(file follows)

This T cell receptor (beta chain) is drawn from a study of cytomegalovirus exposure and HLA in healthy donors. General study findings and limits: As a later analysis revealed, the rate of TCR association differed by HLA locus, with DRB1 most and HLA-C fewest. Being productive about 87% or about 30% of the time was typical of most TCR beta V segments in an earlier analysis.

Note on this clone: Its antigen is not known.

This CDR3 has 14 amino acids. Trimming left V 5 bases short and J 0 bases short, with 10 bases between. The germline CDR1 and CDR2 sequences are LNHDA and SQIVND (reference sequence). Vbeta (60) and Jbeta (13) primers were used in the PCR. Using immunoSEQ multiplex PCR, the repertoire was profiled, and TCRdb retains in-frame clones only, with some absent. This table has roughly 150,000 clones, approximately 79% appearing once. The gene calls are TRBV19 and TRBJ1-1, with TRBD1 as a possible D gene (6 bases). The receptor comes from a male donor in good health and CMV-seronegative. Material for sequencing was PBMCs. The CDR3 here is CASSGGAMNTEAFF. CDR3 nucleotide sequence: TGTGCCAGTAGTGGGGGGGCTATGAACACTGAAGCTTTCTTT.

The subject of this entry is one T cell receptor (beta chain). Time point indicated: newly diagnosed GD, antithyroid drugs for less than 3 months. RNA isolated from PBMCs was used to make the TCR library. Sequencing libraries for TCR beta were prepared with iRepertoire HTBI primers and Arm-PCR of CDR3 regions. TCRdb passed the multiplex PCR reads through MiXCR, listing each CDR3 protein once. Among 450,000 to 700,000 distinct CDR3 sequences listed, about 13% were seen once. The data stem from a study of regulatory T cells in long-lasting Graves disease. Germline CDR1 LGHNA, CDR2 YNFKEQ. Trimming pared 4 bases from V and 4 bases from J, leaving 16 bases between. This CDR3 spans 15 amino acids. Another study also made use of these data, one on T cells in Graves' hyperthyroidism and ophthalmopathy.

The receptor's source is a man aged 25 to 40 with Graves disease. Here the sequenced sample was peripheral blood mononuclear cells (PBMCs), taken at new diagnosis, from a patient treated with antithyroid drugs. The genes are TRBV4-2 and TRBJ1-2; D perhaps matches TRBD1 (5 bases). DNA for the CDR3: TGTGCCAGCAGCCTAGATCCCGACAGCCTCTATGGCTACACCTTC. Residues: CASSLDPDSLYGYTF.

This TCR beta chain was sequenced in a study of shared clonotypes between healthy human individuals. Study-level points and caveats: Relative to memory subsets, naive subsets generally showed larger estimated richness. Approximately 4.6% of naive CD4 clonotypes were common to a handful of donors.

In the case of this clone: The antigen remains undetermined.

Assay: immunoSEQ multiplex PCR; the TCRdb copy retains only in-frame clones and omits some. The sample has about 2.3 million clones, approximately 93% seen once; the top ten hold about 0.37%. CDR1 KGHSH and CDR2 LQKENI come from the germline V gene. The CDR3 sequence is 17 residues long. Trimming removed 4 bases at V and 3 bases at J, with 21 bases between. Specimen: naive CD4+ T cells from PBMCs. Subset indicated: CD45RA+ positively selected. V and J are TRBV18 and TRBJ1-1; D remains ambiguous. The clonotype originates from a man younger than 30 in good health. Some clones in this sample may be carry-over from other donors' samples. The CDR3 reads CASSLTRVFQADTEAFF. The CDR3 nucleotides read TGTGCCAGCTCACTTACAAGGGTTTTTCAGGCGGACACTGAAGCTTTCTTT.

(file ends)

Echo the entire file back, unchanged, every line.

This T cell receptor (beta chain) is drawn from a study of cytomegalovirus exposure and HLA in healthy donors. General study findings and limits: As a later analysis revealed, the rate of TCR association differed by HLA locus, with DRB1 most and HLA-C fewest. Being productive about 87% or about 30% of the time was typical of most TCR beta V segments in an earlier analysis.

Note on this clone: Its antigen is not known.

This CDR3 has 14 amino acids. Trimming left V 5 bases short and J 0 bases short, with 10 bases between. The germline CDR1 and CDR2 sequences are LNHDA and SQIVND (reference sequence). Vbeta (60) and Jbeta (13) primers were used in the PCR. Using immunoSEQ multiplex PCR, the repertoire was profiled, and TCRdb retains in-frame clones only, with some absent. This table has roughly 150,000 clones, approximately 79% appearing once. The gene calls are TRBV19 and TRBJ1-1, with TRBD1 as a possible D gene (6 bases). The receptor comes from a male donor in good health and CMV-seronegative. Material for sequencing was PBMCs. The CDR3 here is CASSGGAMNTEAFF. CDR3 nucleotide sequence: TGTGCCAGTAGTGGGGGGGCTATGAACACTGAAGCTTTCTTT.

The subject of this entry is one T cell receptor (beta chain). Time point indicated: newly diagnosed GD, antithyroid drugs for less than 3 months. RNA isolated from PBMCs was used to make the TCR library. Sequencing libraries for TCR beta were prepared with iRepertoire HTBI primers and Arm-PCR of CDR3 regions. TCRdb passed the multiplex PCR reads through MiXCR, listing each CDR3 protein once. Among 450,000 to 700,000 distinct CDR3 sequences listed, about 13% were seen once. The data stem from a study of regulatory T cells in long-lasting Graves disease. Germline CDR1 LGHNA, CDR2 YNFKEQ. Trimming pared 4 bases from V and 4 bases from J, leaving 16 bases between. This CDR3 spans 15 amino acids. Another study also made use of these data, one on T cells in Graves' hyperthyroidism and ophthalmopathy.

The receptor's source is a man aged 25 to 40 with Graves disease. Here the sequenced sample was peripheral blood mononuclear cells (PBMCs), taken at new diagnosis, from a patient treated with antithyroid drugs. The genes are TRBV4-2 and TRBJ1-2; D perhaps matches TRBD1 (5 bases). DNA for the CDR3: TGTGCCAGCAGCCTAGATCCCGACAGCCTCTATGGCTACACCTTC. Residues: CASSLDPDSLYGYTF.

This TCR beta chain was sequenced in a study of shared clonotypes between healthy human individuals. Study-level points and caveats: Relative to memory subsets, naive subsets generally showed larger estimated richness. Approximately 4.6% of naive CD4 clonotypes were common to a handful of donors.

In the case of this clone: The antigen remains undetermined.

Assay: immunoSEQ multiplex PCR; the TCRdb copy retains only in-frame clones and omits some. The sample has about 2.3 million clones, approximately 93% seen once; the top ten hold about 0.37%. CDR1 KGHSH and CDR2 LQKENI come from the germline V gene. The CDR3 sequence is 17 residues long. Trimming removed 4 bases at V and 3 bases at J, with 21 bases between. Specimen: naive CD4+ T cells from PBMCs. Subset indicated: CD45RA+ positively selected. V and J are TRBV18 and TRBJ1-1; D remains ambiguous. The clonotype originates from a man younger than 30 in good health. Some clones in this sample may be carry-over from other donors' samples. The CDR3 reads CASSLTRVFQADTEAFF. The CDR3 nucleotides read TGTGCCAGCTCACTTACAAGGGTTTTTCAGGCGGACACTGAAGCTTTCTTT.